Our cat, Prince, is loving lockdown! Prince, who is a very loved part of our family, now regards his three humans to be at his beck and call night and day. He has a range of techniques to get our attention. When outside wanting to come in, he jumps onto the window sill of my study, so I can see him looking soulful. If I choose to ignore him, he will scratch and meow at the back door nearby, with increasing intensity. At night-time when he is inside, wanting to go out, he employs more dastardly techniques. He knocks our treasures over, taps sleeping faces with his paw, and even jumps onto our daughter! He begins gently, but if we ignore him, he communicates with more and more determination. Maybe, this sounds familiar to you, and maybe it’s not a cat you’re thinking about…
Our communication skills are under the spotlight during lockdown. Being forced to live together much more intensively, will show up some cracks in our relationships. Many households are experiencing tension, frequently aroused by poor communication. Learning to adapt to life in a more difficult environment creates substantial challenges for everyone. In pre-marriage counselling, new couples are encouraged to adopt a ‘we’ mentality to life. How do they create wins for both of them? Good communication skills are required to produce satisfying outcomes. Many people are good at expressing what they want, but fewer listen as well. Effective listening takes more than hearing the words spoken. Listening from the heart goes deeper: tuning into the emotions and non-expressed words, voice inflection and volume, reading body language and facial expressions. Encouraging a conversation partner to say what is difficult for them to express, with affirming nods and noises, using open, sensitive questions, while suspending judgement, kindly elicits more specific information.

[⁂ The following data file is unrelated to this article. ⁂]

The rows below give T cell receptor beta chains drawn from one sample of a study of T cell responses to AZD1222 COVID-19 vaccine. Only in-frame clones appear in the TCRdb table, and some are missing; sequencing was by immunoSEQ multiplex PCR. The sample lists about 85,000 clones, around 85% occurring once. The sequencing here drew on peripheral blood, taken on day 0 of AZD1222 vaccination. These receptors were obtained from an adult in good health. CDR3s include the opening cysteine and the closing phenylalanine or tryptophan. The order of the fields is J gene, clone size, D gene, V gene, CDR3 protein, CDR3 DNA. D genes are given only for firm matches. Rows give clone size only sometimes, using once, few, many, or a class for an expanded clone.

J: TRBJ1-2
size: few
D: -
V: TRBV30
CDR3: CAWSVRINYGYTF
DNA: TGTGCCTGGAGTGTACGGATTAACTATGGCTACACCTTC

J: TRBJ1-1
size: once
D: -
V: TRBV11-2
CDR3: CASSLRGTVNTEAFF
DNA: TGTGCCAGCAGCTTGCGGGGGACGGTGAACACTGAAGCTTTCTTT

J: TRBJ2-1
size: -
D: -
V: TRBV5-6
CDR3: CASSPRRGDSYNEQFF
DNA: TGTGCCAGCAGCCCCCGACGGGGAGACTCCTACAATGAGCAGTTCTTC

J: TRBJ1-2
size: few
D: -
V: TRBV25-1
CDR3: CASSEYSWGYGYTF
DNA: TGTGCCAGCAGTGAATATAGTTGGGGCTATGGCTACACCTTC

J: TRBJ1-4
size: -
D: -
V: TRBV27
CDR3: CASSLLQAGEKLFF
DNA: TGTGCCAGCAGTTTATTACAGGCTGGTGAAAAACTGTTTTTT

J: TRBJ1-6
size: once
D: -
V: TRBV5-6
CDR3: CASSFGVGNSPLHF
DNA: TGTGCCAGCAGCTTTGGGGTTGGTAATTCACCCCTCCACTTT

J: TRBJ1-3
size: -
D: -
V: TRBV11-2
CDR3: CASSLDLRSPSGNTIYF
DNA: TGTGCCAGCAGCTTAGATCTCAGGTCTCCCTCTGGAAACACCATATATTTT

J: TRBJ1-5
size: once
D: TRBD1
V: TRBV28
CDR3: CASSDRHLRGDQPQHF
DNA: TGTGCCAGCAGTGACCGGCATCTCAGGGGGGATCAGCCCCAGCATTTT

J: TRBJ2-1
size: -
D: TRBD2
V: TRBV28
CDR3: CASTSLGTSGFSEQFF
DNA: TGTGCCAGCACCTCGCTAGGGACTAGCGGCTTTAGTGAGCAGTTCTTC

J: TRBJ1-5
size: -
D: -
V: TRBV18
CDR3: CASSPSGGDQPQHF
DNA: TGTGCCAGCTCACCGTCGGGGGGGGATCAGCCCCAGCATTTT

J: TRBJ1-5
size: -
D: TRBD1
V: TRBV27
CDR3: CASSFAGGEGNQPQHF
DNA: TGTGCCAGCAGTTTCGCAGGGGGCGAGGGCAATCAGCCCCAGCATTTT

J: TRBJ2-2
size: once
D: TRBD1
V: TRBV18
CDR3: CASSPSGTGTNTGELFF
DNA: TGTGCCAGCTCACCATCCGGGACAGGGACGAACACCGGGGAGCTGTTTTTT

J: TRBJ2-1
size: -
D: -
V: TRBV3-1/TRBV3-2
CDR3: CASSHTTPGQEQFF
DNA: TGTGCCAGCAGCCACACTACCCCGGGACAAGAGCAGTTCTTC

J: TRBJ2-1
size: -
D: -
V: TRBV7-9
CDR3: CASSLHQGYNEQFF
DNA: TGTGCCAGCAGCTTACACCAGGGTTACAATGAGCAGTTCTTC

When Prince meows, we don’t always run to him. When he waits patiently for us to come, he gets a cuddle or a reward. Likewise, listening well doesn’t mean agreeing with everything we hear. However, listening patiently to understand each other’s viewpoint tends to help defuse a situation. Taking time to cool down and reflect upon our response, gives an even better chance to weigh our desires and rights with others’ fairly.
Take the opportunity to upskill your listening during lockdown. It’s the perfect time to do so!
Remember this, my dear friends! Everyone must be quick to listen, but slow to speak and slow to become angry. (The Bible, James 1:19 GNT)
The articles here are currently written by Liam McKenna, Lane Cove Community Chaplain.